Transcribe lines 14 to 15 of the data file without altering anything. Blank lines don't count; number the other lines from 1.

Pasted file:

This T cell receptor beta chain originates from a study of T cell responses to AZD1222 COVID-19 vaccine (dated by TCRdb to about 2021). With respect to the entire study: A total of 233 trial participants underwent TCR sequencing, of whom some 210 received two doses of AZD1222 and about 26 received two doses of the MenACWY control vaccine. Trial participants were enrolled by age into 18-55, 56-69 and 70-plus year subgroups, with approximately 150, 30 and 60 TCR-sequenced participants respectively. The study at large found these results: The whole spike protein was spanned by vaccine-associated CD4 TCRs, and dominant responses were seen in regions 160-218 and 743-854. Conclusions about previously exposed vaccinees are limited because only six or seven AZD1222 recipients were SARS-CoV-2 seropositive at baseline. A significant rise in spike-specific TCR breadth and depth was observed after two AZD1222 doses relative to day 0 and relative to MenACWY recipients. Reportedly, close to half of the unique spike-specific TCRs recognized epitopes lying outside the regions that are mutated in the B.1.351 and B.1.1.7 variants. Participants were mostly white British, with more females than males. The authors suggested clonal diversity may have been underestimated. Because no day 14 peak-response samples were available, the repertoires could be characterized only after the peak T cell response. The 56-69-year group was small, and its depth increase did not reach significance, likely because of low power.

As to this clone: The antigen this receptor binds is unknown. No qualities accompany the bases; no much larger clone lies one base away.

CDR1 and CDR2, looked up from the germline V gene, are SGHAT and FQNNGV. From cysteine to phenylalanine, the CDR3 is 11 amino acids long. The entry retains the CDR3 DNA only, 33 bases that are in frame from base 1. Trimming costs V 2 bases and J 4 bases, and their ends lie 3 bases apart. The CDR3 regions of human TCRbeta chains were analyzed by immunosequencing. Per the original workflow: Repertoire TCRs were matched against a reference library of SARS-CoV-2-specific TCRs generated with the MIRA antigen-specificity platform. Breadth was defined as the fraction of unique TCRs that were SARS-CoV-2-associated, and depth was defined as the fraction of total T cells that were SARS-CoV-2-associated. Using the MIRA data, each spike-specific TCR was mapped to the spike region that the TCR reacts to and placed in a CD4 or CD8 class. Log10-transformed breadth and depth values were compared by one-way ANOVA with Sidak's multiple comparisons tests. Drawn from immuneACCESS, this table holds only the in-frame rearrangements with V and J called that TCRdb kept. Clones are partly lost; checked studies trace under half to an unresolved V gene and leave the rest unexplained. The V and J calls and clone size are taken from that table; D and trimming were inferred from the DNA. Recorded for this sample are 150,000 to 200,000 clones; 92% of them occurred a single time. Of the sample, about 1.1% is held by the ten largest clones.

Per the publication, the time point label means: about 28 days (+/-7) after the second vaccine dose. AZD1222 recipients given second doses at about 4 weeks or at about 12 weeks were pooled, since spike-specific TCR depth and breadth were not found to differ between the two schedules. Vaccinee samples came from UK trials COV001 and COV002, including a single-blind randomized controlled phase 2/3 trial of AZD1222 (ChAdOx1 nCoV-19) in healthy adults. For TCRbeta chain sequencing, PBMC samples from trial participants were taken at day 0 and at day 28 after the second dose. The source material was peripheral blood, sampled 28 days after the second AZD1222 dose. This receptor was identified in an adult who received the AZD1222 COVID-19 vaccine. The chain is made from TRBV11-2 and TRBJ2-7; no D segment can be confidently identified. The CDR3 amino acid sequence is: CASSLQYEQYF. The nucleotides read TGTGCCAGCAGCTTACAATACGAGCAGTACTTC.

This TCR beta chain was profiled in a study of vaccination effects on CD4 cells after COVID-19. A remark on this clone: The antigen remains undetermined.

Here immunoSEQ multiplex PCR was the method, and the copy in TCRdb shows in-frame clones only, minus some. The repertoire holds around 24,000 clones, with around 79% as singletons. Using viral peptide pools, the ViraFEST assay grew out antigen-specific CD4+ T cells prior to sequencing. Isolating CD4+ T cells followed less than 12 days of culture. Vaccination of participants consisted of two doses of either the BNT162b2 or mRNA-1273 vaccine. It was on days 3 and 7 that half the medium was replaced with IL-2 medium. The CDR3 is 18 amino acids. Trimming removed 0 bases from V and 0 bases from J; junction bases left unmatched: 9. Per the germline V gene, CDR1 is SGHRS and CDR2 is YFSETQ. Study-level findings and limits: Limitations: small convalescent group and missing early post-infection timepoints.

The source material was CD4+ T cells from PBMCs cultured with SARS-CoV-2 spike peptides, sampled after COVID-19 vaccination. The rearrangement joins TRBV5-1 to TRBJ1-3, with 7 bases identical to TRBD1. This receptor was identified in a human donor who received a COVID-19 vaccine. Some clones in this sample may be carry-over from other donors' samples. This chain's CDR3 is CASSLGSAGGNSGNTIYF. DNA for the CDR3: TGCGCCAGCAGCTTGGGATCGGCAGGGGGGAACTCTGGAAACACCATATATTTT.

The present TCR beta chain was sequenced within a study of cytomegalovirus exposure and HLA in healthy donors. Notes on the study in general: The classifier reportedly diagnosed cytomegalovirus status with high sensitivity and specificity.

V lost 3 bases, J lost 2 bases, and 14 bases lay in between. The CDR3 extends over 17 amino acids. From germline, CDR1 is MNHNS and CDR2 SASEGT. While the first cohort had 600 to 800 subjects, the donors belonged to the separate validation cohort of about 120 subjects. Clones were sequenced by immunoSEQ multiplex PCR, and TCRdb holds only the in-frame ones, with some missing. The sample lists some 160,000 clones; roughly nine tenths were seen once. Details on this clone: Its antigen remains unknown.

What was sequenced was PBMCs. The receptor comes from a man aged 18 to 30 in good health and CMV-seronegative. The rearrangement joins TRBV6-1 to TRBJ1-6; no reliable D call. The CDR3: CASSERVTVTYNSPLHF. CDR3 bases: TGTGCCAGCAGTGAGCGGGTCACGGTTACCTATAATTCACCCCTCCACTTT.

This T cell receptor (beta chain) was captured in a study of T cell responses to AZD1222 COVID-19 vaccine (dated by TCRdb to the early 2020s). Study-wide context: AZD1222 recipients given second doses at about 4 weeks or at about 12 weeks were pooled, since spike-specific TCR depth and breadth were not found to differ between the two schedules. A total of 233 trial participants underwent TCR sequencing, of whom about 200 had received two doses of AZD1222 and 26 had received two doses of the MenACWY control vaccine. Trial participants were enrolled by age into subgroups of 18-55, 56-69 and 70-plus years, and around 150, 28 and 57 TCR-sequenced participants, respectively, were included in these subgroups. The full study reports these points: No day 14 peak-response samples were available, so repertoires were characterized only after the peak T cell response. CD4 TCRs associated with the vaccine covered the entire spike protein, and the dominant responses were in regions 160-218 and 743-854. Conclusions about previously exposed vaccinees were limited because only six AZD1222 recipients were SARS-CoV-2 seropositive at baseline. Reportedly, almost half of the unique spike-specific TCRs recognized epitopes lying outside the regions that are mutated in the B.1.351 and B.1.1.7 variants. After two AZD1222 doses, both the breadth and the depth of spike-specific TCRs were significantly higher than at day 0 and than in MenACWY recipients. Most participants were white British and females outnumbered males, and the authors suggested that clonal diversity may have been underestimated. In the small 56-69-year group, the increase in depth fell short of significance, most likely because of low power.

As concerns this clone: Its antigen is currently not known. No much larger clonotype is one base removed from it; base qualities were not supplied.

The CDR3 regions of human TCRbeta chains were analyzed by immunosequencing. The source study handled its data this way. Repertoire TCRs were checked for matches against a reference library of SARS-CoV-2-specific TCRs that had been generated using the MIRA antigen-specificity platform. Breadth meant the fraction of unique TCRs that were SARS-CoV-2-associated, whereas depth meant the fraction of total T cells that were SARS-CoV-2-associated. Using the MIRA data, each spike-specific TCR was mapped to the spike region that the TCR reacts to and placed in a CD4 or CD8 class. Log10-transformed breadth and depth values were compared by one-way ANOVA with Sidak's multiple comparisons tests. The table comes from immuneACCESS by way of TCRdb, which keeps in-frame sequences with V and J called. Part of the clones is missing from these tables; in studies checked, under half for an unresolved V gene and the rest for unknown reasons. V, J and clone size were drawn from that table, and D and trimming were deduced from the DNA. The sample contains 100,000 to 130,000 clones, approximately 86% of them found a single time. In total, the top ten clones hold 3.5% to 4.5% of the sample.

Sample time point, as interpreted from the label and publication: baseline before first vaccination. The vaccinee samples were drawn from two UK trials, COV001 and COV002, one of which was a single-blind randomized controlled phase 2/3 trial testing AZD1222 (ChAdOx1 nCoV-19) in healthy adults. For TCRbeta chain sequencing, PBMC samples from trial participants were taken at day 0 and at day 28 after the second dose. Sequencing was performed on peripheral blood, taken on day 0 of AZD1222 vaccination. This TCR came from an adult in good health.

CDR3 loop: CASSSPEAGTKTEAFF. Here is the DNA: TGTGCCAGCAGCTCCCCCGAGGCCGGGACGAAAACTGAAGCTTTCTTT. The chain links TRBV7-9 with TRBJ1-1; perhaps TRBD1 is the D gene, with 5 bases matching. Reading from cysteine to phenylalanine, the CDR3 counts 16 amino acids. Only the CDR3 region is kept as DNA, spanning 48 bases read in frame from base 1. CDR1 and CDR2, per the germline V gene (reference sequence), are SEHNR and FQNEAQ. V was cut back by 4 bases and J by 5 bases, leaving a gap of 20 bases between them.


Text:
Sample time point, as interpreted from the label and publication: baseline before first vaccination. The vaccinee samples were drawn from two UK trials, COV001 and COV002, one of which was a single-blind randomized controlled phase 2/3 trial testing AZD1222 (ChAdOx1 nCoV-19) in healthy adults. For TCRbeta chain sequencing, PBMC samples from trial participants were taken at day 0 and at day 28 after the second dose. Sequencing was performed on peripheral blood, taken on day 0 of AZD1222 vaccination. This TCR came from an adult in good health.

CDR3 loop: CASSSPEAGTKTEAFF. Here is the DNA: TGTGCCAGCAGCTCCCCCGAGGCCGGGACGAAAACTGAAGCTTTCTTT. The chain links TRBV7-9 with TRBJ1-1; perhaps TRBD1 is the D gene, with 5 bases matching. Reading from cysteine to phenylalanine, the CDR3 counts 16 amino acids. Only the CDR3 region is kept as DNA, spanning 48 bases read in frame from base 1. CDR1 and CDR2, per the germline V gene (reference sequence), are SEHNR and FQNEAQ. V was cut back by 4 bases and J by 5 bases, leaving a gap of 20 bases between them.